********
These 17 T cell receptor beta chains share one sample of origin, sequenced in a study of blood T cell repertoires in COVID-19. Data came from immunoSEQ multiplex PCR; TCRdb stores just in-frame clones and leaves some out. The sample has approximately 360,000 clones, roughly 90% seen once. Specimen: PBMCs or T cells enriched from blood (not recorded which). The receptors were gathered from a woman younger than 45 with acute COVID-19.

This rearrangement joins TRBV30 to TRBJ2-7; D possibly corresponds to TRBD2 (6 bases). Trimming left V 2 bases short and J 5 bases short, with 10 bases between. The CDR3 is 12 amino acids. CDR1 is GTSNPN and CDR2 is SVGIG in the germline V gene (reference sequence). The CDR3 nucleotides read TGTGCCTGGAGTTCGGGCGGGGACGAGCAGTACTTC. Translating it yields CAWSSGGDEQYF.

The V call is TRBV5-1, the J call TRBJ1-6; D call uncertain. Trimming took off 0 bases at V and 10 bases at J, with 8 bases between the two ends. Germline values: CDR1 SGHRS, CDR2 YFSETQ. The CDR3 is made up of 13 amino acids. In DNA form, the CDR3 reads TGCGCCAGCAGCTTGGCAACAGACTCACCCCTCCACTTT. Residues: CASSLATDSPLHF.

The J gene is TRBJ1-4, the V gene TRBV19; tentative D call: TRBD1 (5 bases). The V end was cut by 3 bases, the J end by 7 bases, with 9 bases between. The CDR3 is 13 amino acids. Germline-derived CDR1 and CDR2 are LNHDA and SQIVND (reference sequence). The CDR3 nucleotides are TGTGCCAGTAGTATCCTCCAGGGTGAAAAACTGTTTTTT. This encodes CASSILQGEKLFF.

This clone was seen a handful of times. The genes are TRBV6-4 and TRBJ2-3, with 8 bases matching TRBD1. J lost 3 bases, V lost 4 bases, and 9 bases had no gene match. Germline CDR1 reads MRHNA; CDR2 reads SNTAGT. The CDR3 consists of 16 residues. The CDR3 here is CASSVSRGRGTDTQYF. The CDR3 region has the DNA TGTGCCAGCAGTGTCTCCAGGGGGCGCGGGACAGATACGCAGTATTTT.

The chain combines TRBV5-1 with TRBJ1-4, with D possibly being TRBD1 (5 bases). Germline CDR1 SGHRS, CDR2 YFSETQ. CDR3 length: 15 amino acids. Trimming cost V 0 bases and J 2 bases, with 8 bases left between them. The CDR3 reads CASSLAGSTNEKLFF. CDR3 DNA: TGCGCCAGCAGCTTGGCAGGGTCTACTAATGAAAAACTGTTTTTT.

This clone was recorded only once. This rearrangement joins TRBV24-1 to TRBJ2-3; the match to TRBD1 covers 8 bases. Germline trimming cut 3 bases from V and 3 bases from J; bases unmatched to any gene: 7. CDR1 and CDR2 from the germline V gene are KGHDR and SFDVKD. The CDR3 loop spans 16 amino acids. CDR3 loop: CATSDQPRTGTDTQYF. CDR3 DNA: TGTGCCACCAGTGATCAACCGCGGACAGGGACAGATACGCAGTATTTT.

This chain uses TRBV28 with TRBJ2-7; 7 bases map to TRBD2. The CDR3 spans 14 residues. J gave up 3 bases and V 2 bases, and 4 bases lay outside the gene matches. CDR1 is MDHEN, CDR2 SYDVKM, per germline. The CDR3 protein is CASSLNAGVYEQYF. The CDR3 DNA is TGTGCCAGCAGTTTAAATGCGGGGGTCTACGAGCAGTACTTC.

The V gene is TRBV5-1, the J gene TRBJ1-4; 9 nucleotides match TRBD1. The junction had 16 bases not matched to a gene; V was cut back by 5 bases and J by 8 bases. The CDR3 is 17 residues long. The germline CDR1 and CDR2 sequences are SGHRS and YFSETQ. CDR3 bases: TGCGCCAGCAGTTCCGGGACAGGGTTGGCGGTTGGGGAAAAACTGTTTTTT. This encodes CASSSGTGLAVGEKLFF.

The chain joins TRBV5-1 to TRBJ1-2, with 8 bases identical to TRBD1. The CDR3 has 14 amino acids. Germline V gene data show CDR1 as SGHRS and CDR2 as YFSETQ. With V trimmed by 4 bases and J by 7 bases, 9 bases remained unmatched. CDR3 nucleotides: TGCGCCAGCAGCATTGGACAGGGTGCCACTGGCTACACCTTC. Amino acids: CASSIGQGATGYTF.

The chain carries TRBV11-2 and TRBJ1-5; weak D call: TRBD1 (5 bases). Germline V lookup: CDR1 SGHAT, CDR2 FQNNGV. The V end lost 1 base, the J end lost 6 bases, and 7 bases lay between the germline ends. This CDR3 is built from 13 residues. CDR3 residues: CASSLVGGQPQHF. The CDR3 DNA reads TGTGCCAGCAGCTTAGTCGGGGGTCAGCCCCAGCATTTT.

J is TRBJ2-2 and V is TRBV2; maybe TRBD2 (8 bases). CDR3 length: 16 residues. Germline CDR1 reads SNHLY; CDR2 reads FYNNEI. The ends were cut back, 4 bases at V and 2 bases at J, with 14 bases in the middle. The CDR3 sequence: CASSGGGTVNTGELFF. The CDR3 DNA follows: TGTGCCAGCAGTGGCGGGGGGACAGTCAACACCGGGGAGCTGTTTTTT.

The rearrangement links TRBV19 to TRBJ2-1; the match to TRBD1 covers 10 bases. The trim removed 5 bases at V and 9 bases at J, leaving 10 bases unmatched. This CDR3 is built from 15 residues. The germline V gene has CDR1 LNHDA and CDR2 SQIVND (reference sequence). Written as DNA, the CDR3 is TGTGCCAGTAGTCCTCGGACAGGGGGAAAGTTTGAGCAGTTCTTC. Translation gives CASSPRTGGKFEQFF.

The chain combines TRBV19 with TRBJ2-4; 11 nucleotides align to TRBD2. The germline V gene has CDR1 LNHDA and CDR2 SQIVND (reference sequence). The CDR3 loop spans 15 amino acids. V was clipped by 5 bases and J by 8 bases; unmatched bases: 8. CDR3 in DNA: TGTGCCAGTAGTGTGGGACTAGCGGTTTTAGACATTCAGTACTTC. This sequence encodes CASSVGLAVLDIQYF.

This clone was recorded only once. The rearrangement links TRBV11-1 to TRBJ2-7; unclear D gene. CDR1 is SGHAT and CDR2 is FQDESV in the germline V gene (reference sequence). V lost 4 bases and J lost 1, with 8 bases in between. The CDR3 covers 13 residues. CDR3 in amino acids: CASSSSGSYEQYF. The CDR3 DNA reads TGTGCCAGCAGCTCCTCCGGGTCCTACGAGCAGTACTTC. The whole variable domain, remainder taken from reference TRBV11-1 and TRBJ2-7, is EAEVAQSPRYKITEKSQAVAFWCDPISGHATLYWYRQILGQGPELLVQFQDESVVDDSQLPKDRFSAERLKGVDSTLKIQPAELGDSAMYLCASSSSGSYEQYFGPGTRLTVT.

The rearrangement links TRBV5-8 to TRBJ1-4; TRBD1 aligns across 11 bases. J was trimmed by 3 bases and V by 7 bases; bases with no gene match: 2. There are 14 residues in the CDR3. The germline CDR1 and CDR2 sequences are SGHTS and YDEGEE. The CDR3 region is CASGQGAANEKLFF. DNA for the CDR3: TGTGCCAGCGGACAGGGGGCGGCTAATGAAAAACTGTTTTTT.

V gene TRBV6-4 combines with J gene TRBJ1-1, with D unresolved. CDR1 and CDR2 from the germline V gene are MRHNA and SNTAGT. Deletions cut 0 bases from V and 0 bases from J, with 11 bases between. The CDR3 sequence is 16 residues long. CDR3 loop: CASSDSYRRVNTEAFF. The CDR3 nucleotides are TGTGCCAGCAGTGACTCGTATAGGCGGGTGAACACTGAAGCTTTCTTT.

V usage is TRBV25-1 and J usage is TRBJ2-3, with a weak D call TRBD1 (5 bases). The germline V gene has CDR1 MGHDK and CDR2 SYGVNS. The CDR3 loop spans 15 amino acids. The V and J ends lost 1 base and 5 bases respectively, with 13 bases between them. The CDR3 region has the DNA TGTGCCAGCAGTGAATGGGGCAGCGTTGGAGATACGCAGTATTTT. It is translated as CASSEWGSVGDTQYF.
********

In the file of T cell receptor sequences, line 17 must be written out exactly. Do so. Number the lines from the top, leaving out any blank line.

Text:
V gene TRBV6-4 combines with J gene TRBJ1-1, with D unresolved. CDR1 and CDR2 from the germline V gene are MRHNA and SNTAGT. Deletions cut 0 bases from V and 0 bases from J, with 11 bases between. The CDR3 sequence is 16 residues long. CDR3 loop: CASSDSYRRVNTEAFF. The CDR3 nucleotides are TGTGCCAGCAGTGACTCGTATAGGCGGGTGAACACTGAAGCTTTCTTT.